[[processors.starlark]]
    namepass = ["Microsoft_Dynamics_AX_Object_Server"]
    source = '''
# state is the only global object that can be modifed. Other objects defined 
# before the apply function will be frozen
state = {}
fields_dict = {
    "Microsoft_Dynamics_AX_Object_Server": ["NUMBER_OF_CLIENT_REQUESTS", "NUMBER_OF_BYTES_SENT_BY_SERVER",
                                            "TOTAL_NUMBER_OF_HITS"],
}

def apply(metric):
    metric_hash = str(sorted(metric.tags.items())) + metric.name

    # first time we see metric_hash last will be None
    last = state.get(metric_hash)

    # cache of the last metric by tag
    state[metric_hash] = deepcopy(metric)

    # Starlark does not allow you to modify directly the input metric dict,
    # we need to copy it to add fields
    
    # add the new fields, default to 0
    for f in fields_dict[metric.name]:
        metric.fields[f + "_diff"] = 0

    # compute diff only if there is a previous metric to compute diff with
    if last != None:
        for f in fields_dict[metric.name]:
            diff = metric.fields[f] - last.fields[f]

            # if there has been a reset or an overflow diff will be negative,
            # in this case we want to set it to zero.
            metric.fields[f + "_diff"] = diff if diff >= 0 else 0
    return metric
    '''

Since we want to compute the diffs by tag, we need to keep the last metric we received for each possible metric and tag combination. We store it in the only available globally editable dictionary, state, using as the key a poor-man’s hash, by simply sorting and concatenating the tags and the metric name (metric_hash).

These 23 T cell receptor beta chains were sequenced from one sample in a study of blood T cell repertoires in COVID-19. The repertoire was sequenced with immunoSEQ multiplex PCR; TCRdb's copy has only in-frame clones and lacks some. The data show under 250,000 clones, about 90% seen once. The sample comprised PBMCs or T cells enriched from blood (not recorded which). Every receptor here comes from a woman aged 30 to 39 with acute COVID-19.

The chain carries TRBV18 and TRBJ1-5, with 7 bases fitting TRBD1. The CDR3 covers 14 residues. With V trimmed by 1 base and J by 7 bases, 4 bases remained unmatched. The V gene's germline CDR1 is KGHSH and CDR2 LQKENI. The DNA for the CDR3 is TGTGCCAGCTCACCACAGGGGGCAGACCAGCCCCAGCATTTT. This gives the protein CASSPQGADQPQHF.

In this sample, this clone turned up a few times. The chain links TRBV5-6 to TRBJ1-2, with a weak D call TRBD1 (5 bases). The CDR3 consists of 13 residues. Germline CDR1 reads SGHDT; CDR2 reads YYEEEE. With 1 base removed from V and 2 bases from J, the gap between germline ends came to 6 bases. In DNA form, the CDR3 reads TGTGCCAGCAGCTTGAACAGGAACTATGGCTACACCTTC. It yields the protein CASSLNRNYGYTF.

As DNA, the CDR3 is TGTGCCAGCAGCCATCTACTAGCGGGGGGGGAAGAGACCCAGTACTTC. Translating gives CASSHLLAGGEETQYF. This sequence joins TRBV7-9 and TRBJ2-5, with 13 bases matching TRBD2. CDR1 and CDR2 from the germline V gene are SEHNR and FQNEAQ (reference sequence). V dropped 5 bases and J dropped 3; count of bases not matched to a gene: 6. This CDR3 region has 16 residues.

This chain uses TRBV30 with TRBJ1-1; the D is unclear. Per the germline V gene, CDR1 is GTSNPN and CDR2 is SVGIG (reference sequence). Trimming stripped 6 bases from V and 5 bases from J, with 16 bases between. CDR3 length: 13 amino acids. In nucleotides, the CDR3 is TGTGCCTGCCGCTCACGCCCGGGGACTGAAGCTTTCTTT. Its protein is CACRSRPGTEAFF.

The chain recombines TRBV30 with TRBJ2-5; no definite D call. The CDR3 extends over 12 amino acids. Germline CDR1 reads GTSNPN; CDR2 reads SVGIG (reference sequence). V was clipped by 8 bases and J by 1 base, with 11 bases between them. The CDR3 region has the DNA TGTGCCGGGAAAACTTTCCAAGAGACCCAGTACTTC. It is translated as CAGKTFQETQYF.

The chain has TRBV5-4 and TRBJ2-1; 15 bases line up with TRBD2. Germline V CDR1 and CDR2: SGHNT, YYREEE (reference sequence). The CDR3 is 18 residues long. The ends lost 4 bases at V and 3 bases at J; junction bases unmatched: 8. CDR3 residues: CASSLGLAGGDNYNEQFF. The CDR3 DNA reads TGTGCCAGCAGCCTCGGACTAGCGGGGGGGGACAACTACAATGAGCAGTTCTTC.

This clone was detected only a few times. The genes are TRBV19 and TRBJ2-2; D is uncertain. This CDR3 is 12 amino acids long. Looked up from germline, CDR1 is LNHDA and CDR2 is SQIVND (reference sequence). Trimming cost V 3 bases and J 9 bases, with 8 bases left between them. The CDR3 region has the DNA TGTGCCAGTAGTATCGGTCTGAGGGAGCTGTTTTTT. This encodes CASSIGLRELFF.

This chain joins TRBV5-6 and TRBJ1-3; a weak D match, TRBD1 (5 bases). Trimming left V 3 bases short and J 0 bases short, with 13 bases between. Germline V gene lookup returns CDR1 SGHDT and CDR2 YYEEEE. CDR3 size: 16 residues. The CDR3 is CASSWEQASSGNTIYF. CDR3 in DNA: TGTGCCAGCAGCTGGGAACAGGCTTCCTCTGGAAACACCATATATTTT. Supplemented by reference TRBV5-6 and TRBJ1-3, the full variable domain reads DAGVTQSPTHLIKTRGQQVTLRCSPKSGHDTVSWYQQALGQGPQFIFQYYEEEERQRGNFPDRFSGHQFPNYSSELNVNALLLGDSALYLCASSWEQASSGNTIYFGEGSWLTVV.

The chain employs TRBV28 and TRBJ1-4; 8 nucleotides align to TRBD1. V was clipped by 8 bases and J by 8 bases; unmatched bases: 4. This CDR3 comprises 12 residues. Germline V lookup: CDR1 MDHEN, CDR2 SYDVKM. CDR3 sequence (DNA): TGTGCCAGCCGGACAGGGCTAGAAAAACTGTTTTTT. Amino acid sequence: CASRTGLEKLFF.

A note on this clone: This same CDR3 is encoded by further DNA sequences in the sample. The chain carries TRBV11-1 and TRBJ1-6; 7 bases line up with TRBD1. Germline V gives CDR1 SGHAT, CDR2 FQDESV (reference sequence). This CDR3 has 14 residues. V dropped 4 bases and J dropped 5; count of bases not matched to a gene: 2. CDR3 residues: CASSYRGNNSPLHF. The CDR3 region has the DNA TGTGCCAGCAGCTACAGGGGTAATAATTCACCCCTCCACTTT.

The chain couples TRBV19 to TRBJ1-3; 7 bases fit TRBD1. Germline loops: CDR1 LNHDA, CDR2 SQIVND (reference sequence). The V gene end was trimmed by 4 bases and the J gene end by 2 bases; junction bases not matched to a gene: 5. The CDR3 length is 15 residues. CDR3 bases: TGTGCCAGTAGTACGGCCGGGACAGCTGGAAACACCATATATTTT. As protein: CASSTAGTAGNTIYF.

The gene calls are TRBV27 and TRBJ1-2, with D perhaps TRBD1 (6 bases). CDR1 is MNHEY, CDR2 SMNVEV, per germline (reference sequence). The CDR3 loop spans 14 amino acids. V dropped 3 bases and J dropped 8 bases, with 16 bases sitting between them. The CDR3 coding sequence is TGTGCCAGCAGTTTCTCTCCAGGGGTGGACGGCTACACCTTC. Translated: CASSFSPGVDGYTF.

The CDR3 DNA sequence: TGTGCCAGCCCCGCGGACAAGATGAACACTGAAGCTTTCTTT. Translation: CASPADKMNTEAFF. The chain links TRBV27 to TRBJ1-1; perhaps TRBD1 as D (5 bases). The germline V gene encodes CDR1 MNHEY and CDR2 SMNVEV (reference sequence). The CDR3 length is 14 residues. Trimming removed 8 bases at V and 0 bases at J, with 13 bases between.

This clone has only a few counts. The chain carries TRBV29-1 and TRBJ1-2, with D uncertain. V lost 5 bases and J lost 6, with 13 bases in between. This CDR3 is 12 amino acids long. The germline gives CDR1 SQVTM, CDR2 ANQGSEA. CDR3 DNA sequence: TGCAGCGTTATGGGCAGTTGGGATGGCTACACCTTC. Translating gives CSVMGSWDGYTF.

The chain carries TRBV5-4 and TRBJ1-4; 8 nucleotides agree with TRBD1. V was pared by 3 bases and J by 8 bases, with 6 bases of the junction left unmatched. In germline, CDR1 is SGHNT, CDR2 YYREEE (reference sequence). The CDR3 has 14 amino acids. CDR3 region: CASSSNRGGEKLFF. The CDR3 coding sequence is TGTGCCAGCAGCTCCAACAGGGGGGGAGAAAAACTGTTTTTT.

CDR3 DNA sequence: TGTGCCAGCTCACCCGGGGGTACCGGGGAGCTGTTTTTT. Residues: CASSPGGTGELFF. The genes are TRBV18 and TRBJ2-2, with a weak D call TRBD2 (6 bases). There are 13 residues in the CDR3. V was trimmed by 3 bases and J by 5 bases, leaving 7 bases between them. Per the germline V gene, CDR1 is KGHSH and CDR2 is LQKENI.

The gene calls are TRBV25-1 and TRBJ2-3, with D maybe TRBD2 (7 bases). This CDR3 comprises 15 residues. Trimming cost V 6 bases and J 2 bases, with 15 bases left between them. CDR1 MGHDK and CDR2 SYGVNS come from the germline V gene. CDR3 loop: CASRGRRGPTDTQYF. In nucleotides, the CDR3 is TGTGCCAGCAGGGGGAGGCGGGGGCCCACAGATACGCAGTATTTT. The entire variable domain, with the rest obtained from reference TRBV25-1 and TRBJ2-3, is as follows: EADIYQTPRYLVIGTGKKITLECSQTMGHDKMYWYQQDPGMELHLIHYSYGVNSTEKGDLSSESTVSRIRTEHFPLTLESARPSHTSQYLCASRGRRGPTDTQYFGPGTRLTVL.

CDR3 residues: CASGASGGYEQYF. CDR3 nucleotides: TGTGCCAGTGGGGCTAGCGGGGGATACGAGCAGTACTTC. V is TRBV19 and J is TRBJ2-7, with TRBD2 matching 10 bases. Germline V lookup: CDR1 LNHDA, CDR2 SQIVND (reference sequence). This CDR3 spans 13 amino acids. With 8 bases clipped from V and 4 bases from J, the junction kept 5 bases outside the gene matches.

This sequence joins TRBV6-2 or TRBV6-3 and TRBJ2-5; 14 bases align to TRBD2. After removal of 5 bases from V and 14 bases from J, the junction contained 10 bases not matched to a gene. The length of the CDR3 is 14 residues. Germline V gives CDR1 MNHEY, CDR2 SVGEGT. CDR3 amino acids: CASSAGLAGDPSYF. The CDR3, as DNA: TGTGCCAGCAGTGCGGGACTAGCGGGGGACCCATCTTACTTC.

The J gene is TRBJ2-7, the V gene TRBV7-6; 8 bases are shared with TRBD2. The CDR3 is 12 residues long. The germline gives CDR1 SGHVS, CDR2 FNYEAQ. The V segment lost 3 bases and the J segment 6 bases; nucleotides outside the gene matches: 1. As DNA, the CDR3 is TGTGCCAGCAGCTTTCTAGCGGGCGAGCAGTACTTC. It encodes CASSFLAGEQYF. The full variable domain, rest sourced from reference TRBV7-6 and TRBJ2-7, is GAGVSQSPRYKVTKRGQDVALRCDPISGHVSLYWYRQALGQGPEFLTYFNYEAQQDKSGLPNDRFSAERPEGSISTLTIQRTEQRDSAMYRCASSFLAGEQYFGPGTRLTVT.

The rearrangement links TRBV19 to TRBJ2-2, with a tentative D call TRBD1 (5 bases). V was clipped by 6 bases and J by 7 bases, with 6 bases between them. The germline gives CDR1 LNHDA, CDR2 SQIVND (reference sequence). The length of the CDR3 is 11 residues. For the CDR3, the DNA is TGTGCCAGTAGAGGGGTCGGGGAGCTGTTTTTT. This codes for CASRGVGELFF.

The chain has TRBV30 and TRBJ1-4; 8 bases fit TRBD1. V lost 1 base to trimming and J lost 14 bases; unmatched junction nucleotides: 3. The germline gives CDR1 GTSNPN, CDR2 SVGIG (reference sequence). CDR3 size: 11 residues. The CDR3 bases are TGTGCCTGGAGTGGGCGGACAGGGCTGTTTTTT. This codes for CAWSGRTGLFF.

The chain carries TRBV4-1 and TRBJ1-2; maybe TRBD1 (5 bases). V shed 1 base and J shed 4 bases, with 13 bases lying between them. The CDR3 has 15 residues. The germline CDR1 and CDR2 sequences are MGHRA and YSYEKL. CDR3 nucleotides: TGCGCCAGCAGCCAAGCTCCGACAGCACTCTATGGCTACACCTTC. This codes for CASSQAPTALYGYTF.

The first time we see a metric, the corresponding value in state will be None, so we compute the diff only when the next metric with the same metric_hash is delivered, otherwise the value will be 0 by default.

Since this processor could be used for other measurements too, we also define another dict, fields_dict, to decide which fields to process for each measurement that is passed to the processor through the namepass parameter. For all the fields defined in fields_dict we add a new field with the same field name and the suffix _diff.

Conclusions

In this article I showed how you can deal with strangely behaving cumulative metrics coming from Windows’ perfmon counters, and that with a simple processor it’s possible to extract a diff metric without the need to write a custom plugin, and with just some very basic knowledge of Python. Starlark is a quite powerful, quick and easy tool for this kind of simple data pre-processing. In a future blog post, I’ll show you other, more advanced usages of the Starlark processor.

This article was co-written with Peter Leitner.
Lorenzo Candeago

Lorenzo Candeago

Data Scientist at Würth Phoenix

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Lorenzo Candeago

Data Scientist at Würth Phoenix